From brain tumors to snowboards, Michigan family visiting Vail through Kids Wish Network
VAIL — It’s a long way from brain tumors to snowboards, but 16-year-old Quentin Zapata is thrilled to take those steps.
Quentin Zapata and his family are in Vail through the work of the Kids Wish Network, a national children’s charity that grants wishes to kids 3-18 years old with major medical issues.
Those issues are behind him, and so is just about everything remotely resembling fear. When we caught up with him, Peter Smith with Ski Butlers was fitting Quentin with boots and snowboard Sunday morning in the lobby of The Lodge at Vail.
Quentin Zapata and his family live in Livonia, Michigan, where Quentin is a mighty fighting Stevenson High School Spartan. He was wearing a blue Stevenson T-shirt. The young man wanted to represent, and did.
Snowboarding skills tend to come quickly, even quicker when you’re an athletic young man, as Quentin is. By the end of Day 1, Quentin and his brother Christian Zapata were linking turns and answering the Great American Guy Question, “How fast does it go?”
More going on
It’s right and proper that while Smith was fitting Quentin Zapata’s gear, they spent the most time fussing with his helmet — or brain bucket as they’re sometimes called. Quentin Zapata survived a brain tumor.
Quentin Zapata was in the sixth-grade and could hear water in his ears. At first, his parents thought he was trying to get out of going to school. At that time, he wasn’t a big fan of school and it didn’t take much for him to try to beg out of it.
At first his parents, Alexsa and Rolando Zapata, thought it might be seasonal allergies. It didn’t take long for them to realize there was more going on, so they took him for a CAT scan at one of their local hospitals. Those doctors sent him to the University of Michigan Medical Center in Ann Arbor, where doctors confirmed Quentin Zapata had a brain tumor and water trapped in his head.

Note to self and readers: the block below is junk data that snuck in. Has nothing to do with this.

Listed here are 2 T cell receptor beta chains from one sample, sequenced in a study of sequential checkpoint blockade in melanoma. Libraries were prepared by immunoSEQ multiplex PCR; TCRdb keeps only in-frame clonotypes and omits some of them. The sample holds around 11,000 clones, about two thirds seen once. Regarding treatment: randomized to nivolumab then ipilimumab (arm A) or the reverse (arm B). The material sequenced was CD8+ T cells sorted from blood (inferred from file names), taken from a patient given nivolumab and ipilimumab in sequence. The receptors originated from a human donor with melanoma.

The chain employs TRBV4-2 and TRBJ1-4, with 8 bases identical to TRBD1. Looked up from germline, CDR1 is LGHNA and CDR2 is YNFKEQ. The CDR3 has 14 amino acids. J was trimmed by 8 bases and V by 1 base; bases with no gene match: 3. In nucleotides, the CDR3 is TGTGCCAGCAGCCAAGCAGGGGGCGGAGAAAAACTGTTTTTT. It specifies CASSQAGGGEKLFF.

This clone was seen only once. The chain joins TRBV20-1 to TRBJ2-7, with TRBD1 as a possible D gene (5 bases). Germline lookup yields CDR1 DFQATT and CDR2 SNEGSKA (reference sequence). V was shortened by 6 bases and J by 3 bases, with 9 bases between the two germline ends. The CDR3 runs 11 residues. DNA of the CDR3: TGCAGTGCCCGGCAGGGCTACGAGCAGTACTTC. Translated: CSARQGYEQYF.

“That was the water I could hear, and the brain tumor was the headaches I was getting,” Quentin Zapata said. “That’s how we figured it out.”
It’s called posterior fossa ependymoma and you have it for life, but the tumors go away. Quentin Zapata’s did, and have stayed away.
“My parents and my siblings were pretty strong though the whole thing. They helped me not to be scared. They told me not to worry, that it wouldn’t be an issue, that I’d get through it. As long as I had them, I knew everything would be fine,” Quentin Zapata said.
Rolando Zapata serves in the U.S. military. By the time doctors figured it all out, he was deployed. The surgery was held for a few days so that Rolando Zapata could be at his son’s side.
“He’s a strong young man. He was the one who had to get through it. I didn’t see him shed a tear through the whole process. That’s what got me and his mom through it,” Rolando Zapata said.
One surgery removed the tumor on Quentin Zapata’s brain.
“One is enough,” Quentin Zapata said.
Treatment involved radiation for five days a week for more than a month. His brain tumor is in remission.
Six weeks later, Quentin Zapata was back to school and happy to be there.
Kids Wish Network
Quentin’s sister Amanda Zapata is a junior at Central Michigan University and did a project about organizations such as the Kids Wish Network. She told her kid brother about it, and Quentin Zapata started making phone calls.
“It was because of my sister that I took so much initiative,” Quentin Zapata said.
He called the Kids Wish Network. He didn’t know if he was eligible. He was, they told him.
“I didn’t know if there was a deadline, or if they had any wishes left. There are kids much worse off than me,” Quentin Zapata said.
The Kids Wish Network people called back a couple of months later, and said “probably.” They called back to say they could, and again to tell the family to pack their bags because they were going to Vail.
“For the last year and a half they’ve been helping me get to the place I want to be, which is Vail, Colorado,” Quentin Zapata said.
The thrill of helping a wish come true never gets old, said Anna Lanzatella, executive director for Kids Wish Network.
“It means so much for our Wish Kids and their families to get ‘a break’ from their illness, especially when we can grant a wish in beautiful Vail, Colorado,” Lanzatella said. “We are so pleased to work with businesses like Vail Resorts who can make such an impact in a sick child’s life.”
The Zapata clan was originally supposed to come in early December. The crowds were big, the snow was bad and the trip was postponed for a few weeks. They’re here now, after a series of storms dropped a season’s worth of snow. The slopes are nearly perfect and the weather is spectacular.
Basically, all they had to remember was socks. Smith with Ski Butlers met the family in the lobby of The Lodge at Vail early Sunday morning with all of their gear and — you guessed it — better socks.
Staff Writer Randy Wyrick can be reached at 970-748-2935 and email@example.com.
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